Interactive modeling allows for calculating permutations from factor values to find the key groupings. AppUp can model your mixed-effects data to better structure an analysis.
Analysis allows for creating forecasts and predictions as well as determine what factors have importance and what should be visualized.
Visualizing the data helps communicate relationships, importance, patterns, and more. AppUp can help you tell the story your data wants to tell.
This visualization was put together to show popular starting points and end points across the TwinCities via the NiceRide bike share. Each trip in 2018 was plot with a line between stations. The darker areas highlight the more popular areas. Visualizing the data in this way also reveals where additional stations may benefit the city.
In order for me to create this visualization I had to merge existing technology. The data was collected by scraping the New York Times election results page and the 2D plot election results plot was rendered in ggplot. The county densities used for elevation were scraped from Wikipedia, the 2d elevation plot was also made in ggplot. For the interactive 3D portion, Rayshader which leverages rgl, was used.
This plot was made by pulling boundary information for counties in the midwest, along with population data from the Census Bureau.
The plot shows that within the midwest, most of the population lives in or near urban areas. Even by dropping cities such as Springfield, IL or Bloomington, IL the population in midwestern cities surpasses the rural population. Postal code level data would provide greater insight.
Created a map of destinations by start station. Points sized by destination frequency from the selected station station. Popup includes number of rides and the option to change selected start station.
Heatmap was created in D3, while the single image exports were created in Tableau. The stations were clustered in R.
Data visualization shows the population change in percent from 2010-2016. Color bins were manually selected and the shape files were provided by the MN DNR.
There was a lot of data to link in this analysis. I started by grouping similar subreddits and used Tableau for my initial exploratory analysis. For the author's age I wanted to show the author's age at the time of submission, so I made a calculated field that returned the difference in the date of the author and the date of the submission.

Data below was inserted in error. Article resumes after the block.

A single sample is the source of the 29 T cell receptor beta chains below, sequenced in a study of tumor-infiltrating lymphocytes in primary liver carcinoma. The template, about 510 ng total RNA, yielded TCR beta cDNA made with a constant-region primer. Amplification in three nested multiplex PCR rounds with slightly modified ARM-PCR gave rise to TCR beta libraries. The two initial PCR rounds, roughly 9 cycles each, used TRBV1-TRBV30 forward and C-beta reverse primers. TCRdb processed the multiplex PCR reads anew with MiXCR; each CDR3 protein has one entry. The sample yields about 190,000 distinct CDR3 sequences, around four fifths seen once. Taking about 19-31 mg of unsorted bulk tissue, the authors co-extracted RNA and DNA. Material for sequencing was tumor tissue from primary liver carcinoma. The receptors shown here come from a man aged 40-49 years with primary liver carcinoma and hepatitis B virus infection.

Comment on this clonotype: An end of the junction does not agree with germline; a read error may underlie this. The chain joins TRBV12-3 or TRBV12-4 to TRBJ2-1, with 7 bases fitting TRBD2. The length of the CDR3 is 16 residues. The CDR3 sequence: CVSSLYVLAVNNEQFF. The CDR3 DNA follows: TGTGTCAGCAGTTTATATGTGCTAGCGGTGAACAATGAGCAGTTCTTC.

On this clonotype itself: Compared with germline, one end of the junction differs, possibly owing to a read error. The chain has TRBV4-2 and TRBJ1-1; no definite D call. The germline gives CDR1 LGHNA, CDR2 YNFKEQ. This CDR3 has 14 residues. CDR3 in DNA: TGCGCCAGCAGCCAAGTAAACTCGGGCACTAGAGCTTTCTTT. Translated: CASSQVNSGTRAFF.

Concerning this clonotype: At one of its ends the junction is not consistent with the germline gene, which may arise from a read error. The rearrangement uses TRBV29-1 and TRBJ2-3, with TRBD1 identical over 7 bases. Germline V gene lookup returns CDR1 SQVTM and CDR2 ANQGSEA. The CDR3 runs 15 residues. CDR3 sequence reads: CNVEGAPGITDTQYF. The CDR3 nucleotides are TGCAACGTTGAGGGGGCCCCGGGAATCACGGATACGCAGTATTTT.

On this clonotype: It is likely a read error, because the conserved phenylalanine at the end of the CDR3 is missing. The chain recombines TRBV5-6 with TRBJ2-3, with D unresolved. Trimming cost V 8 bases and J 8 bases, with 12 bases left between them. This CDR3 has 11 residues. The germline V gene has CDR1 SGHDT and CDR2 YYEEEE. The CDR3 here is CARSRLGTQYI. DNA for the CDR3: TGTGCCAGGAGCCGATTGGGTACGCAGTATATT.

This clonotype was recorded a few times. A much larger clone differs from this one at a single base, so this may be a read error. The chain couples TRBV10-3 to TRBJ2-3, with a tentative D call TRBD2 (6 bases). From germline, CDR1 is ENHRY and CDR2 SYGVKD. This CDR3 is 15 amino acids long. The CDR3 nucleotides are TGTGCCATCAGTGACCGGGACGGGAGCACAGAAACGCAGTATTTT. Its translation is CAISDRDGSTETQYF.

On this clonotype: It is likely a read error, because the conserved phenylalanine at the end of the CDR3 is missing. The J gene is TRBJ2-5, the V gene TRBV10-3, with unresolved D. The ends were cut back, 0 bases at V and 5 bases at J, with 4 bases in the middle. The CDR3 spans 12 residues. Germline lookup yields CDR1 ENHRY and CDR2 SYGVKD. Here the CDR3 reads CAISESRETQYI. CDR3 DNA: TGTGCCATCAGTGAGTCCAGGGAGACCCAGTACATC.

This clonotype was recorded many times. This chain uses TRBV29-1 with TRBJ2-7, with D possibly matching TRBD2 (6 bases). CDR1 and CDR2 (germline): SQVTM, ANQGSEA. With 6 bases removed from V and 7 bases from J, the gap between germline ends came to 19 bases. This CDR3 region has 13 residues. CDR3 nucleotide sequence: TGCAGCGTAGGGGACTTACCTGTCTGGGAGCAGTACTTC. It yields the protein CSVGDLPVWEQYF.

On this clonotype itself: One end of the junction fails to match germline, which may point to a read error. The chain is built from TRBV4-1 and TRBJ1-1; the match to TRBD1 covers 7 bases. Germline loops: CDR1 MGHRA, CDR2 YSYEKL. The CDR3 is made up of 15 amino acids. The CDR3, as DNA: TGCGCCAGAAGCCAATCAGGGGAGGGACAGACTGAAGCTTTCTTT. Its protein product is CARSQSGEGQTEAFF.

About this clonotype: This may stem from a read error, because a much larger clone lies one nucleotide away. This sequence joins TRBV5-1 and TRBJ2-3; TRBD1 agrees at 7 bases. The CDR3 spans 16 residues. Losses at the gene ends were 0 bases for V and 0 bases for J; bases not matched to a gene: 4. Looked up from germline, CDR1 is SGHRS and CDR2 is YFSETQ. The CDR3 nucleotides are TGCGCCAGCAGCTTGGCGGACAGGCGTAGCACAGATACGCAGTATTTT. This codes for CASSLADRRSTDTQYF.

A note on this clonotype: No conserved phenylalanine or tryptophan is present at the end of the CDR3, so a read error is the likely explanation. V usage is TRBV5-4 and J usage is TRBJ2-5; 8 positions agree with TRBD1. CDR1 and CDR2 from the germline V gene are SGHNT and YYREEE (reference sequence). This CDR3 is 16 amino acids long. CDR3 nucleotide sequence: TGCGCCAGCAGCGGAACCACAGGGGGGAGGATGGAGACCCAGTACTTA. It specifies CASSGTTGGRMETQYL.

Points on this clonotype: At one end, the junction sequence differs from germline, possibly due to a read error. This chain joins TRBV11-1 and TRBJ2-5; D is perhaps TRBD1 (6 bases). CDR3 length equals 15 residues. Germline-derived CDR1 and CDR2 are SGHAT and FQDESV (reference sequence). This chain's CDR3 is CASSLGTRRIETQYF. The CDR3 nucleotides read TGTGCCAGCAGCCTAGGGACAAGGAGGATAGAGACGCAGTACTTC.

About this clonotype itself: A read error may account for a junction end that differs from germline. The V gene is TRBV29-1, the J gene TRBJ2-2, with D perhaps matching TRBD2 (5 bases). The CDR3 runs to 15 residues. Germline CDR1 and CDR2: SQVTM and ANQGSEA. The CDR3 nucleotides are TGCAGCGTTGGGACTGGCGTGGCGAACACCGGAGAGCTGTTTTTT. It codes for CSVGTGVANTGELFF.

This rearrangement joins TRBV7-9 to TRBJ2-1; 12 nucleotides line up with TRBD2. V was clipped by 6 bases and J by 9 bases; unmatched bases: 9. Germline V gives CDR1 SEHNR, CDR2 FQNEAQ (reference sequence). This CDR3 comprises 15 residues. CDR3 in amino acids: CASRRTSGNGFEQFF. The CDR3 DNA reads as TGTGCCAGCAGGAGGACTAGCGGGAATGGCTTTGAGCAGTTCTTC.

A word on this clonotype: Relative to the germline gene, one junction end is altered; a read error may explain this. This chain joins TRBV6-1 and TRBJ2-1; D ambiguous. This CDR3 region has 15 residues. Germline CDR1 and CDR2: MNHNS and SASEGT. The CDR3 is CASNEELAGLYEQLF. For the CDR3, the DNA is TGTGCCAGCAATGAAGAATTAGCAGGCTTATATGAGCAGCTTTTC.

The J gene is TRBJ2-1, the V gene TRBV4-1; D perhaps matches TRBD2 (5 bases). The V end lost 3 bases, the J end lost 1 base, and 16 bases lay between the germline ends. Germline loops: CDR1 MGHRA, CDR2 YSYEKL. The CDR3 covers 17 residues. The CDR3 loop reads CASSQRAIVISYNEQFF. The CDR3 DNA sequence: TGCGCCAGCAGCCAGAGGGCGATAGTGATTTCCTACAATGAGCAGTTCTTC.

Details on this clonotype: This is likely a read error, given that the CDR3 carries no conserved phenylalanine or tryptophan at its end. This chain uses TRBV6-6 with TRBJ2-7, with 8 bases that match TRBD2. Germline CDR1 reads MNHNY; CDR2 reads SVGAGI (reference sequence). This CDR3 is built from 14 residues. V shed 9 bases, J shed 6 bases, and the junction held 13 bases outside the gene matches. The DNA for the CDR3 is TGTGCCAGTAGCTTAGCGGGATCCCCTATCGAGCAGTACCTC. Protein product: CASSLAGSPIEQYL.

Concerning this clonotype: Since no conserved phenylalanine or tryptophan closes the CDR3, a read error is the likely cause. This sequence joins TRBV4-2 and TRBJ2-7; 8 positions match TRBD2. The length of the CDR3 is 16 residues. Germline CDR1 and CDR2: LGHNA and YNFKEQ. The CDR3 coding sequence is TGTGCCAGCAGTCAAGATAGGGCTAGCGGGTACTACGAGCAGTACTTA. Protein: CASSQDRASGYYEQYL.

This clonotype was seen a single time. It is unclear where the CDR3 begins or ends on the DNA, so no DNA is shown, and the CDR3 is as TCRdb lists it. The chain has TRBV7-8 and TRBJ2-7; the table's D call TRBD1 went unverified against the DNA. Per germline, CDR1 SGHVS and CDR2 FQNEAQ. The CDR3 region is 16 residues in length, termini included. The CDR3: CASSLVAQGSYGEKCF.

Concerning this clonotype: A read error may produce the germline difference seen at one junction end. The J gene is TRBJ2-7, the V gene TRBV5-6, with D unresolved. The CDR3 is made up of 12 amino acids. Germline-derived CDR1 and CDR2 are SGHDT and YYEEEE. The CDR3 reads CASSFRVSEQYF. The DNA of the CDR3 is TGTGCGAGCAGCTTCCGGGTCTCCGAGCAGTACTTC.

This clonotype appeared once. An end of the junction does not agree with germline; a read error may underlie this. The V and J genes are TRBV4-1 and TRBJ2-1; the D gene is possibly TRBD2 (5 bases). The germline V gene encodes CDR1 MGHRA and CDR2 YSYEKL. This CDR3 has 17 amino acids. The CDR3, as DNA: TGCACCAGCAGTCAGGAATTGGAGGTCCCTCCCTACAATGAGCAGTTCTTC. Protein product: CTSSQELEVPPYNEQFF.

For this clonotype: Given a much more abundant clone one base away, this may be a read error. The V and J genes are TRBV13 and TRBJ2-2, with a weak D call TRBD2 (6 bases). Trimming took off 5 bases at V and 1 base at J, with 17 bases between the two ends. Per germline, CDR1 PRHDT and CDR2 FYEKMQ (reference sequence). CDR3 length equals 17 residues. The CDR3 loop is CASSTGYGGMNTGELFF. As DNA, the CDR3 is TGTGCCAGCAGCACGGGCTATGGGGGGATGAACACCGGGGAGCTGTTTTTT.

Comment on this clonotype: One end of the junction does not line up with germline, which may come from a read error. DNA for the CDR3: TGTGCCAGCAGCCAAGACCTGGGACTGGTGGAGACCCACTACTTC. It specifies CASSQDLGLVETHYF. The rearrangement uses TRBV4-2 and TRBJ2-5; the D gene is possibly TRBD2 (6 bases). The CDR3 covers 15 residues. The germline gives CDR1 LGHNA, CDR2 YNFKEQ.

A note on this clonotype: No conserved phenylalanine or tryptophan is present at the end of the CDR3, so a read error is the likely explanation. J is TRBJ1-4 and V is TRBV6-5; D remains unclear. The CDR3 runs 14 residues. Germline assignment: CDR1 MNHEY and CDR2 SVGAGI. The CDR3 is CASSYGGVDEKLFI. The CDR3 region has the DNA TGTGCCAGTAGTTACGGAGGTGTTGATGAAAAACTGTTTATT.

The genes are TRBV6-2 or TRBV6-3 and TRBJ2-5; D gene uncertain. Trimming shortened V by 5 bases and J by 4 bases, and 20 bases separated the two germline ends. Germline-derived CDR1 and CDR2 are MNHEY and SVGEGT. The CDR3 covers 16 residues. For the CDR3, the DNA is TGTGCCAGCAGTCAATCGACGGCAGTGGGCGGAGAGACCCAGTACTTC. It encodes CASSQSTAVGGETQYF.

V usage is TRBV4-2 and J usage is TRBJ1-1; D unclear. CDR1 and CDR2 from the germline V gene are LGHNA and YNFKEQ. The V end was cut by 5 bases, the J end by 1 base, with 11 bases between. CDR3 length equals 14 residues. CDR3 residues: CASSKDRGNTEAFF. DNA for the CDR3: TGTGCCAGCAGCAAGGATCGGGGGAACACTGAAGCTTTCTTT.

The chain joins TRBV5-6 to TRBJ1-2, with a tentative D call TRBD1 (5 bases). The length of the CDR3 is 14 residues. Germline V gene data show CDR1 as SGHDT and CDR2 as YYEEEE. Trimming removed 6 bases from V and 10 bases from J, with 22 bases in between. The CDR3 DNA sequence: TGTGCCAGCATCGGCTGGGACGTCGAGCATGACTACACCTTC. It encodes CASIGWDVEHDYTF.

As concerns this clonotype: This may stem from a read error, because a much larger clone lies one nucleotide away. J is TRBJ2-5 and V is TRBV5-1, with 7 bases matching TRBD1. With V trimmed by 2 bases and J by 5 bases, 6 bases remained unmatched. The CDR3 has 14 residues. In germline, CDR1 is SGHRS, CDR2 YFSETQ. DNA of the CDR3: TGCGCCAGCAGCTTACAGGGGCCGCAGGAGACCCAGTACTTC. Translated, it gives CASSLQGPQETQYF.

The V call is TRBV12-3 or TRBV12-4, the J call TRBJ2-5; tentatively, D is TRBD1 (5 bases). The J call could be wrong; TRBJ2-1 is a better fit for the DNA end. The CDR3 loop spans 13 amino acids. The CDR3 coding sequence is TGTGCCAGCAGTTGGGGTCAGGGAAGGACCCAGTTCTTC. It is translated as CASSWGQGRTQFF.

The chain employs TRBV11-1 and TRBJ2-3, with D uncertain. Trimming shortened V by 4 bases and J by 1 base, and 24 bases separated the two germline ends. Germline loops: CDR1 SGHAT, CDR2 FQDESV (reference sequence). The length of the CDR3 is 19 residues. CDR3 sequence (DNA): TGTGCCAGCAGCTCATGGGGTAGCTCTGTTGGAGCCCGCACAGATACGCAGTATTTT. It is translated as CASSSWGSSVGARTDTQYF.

Comparing political subreddits needed context, which is why the grouping of all other subreddits and subreddits that commonly have throwaway accounts were needed.
Created this from the 2011-2013 ODOT data because someone was complaining about cyclists not paying the gas tax where they lived (Portland). Taking into account the damage (1/9,600 the damage of a car, and roads cost a pretty penny to repair) and that many cyclists have cars if not at least a license, (89%) it became clear that cyclists have been subsidizing motorists in Portland. [View Larger]
Data comes from the 2012 Minneapolis ALPR data inside the date range August 30th to November 29th. For readability's sake any coordinates with fewer than 5 pings were removed. Circumferences increase starting at 51 pings, red is 100 pings, and overlaps are from coordinates very close to each other. The overlap is prevalent in the bottom right with the values 100+80+76+54+9 = 319. I plan on doing a traditional heatmap as well using Google Maps to interactively explore if there is enough interest. [View Larger]
Yahoo had just acquired Geocities, Netscape Navigator was all of the rage, and notepad.exe was my editor of choice.
With a few years under my belt I was finally able to start freelancing my web development skills.
So much Flash; so much incompatibility.
I joined an amazing firm in 2004. The firm is now defunct, but their sister company Solid State Networks is still alive and kicking.
Working with them taught me a lot. I was introduced to large scale databases, SEO, and the value of internal build tools.
After establishing myself as a Minneapolis freelancer for over a decade I decided it was time to operate under a business name. I was releasing web applications using dokku with frquency, and decided on AppUp because of thecommand.
For the most part, as AppUp, I work with smaller companies providing insights they might otherwise be unable to find.